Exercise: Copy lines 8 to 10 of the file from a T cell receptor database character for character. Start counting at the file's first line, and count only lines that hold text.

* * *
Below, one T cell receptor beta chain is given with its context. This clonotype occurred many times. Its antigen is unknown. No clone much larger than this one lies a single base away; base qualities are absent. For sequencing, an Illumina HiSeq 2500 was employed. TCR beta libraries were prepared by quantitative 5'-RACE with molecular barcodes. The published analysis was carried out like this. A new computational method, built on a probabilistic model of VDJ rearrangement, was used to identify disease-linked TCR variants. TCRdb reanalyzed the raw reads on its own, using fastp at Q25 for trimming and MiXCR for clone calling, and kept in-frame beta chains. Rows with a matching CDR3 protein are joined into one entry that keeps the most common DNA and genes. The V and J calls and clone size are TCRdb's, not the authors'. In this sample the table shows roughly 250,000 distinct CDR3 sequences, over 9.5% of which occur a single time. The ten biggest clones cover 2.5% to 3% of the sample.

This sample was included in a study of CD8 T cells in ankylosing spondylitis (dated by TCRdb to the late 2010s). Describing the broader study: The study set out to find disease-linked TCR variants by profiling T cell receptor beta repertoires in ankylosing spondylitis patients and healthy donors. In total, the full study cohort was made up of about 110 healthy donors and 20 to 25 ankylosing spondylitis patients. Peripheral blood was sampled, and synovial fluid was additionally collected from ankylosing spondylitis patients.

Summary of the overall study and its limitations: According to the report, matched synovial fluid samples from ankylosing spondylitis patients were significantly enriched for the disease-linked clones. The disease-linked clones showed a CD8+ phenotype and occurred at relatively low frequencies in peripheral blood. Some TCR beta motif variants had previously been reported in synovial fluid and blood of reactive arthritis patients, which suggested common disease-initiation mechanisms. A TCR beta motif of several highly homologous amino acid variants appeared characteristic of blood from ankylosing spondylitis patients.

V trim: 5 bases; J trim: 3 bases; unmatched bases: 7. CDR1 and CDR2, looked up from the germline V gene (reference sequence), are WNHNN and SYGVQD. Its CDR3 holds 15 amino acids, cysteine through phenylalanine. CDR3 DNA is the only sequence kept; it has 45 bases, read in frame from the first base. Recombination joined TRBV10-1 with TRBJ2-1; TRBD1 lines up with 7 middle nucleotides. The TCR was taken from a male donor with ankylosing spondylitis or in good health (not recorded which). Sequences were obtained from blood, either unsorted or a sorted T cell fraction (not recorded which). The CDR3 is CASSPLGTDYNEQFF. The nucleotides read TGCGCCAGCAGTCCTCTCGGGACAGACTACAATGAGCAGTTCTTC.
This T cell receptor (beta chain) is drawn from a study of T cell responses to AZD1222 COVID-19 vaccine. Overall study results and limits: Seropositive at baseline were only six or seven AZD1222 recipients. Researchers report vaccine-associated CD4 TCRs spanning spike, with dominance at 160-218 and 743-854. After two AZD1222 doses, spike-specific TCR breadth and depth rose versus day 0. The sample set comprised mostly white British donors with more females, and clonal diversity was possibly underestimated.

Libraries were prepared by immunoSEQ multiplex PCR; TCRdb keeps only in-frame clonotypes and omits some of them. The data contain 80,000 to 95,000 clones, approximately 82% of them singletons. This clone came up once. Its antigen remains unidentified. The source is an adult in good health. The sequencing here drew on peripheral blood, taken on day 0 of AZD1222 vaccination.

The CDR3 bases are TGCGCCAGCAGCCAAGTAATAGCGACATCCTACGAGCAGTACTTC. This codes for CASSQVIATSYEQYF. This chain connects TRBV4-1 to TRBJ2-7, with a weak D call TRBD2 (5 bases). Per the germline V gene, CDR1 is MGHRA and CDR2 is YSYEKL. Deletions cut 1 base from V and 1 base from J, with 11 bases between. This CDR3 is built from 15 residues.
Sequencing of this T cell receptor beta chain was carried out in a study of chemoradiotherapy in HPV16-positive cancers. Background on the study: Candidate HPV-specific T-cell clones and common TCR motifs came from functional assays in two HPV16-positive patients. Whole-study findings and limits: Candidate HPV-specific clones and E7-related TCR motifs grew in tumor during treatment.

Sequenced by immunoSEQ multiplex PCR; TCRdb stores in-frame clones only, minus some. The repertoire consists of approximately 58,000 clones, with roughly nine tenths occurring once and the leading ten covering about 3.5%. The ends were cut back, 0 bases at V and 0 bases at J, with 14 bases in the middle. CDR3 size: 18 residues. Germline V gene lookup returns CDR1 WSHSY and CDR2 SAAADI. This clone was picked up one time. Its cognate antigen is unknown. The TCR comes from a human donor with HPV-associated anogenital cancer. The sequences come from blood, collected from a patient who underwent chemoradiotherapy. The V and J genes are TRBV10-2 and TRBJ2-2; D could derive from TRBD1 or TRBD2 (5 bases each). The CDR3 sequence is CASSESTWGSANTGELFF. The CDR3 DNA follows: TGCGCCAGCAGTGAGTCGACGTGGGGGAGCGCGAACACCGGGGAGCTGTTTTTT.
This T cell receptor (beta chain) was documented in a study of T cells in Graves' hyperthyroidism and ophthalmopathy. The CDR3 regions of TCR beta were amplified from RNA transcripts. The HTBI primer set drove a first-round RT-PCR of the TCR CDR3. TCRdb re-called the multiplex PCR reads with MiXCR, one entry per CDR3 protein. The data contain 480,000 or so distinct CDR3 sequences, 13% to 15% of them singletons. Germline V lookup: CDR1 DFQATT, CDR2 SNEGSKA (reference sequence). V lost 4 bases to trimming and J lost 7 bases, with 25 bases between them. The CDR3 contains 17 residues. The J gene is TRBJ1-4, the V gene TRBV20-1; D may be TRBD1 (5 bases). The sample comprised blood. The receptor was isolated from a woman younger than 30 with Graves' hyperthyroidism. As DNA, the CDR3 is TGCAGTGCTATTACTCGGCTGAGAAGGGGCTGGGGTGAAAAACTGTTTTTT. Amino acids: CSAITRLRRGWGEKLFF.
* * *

Sequencing of this T cell receptor beta chain was carried out in a study of chemoradiotherapy in HPV16-positive cancers. Background on the study: Candidate HPV-specific T-cell clones and common TCR motifs came from functional assays in two HPV16-positive patients. Whole-study findings and limits: Candidate HPV-specific clones and E7-related TCR motifs grew in tumor during treatment.

Sequenced by immunoSEQ multiplex PCR; TCRdb stores in-frame clones only, minus some. The repertoire consists of approximately 58,000 clones, with roughly nine tenths occurring once and the leading ten covering about 3.5%. The ends were cut back, 0 bases at V and 0 bases at J, with 14 bases in the middle. CDR3 size: 18 residues. Germline V gene lookup returns CDR1 WSHSY and CDR2 SAAADI. This clone was picked up one time. Its cognate antigen is unknown. The TCR comes from a human donor with HPV-associated anogenital cancer. The sequences come from blood, collected from a patient who underwent chemoradiotherapy. The V and J genes are TRBV10-2 and TRBJ2-2; D could derive from TRBD1 or TRBD2 (5 bases each). The CDR3 sequence is CASSESTWGSANTGELFF. The CDR3 DNA follows: TGCGCCAGCAGTGAGTCGACGTGGGGGAGCGCGAACACCGGGGAGCTGTTTTTT.
This T cell receptor (beta chain) was documented in a study of T cells in Graves' hyperthyroidism and ophthalmopathy. The CDR3 regions of TCR beta were amplified from RNA transcripts. The HTBI primer set drove a first-round RT-PCR of the TCR CDR3. TCRdb re-called the multiplex PCR reads with MiXCR, one entry per CDR3 protein. The data contain 480,000 or so distinct CDR3 sequences, 13% to 15% of them singletons. Germline V lookup: CDR1 DFQATT, CDR2 SNEGSKA (reference sequence). V lost 4 bases to trimming and J lost 7 bases, with 25 bases between them. The CDR3 contains 17 residues. The J gene is TRBJ1-4, the V gene TRBV20-1; D may be TRBD1 (5 bases). The sample comprised blood. The receptor was isolated from a woman younger than 30 with Graves' hyperthyroidism. As DNA, the CDR3 is TGCAGTGCTATTACTCGGCTGAGAAGGGGCTGGGGTGAAAAACTGTTTTTT. Amino acids: CSAITRLRRGWGEKLFF.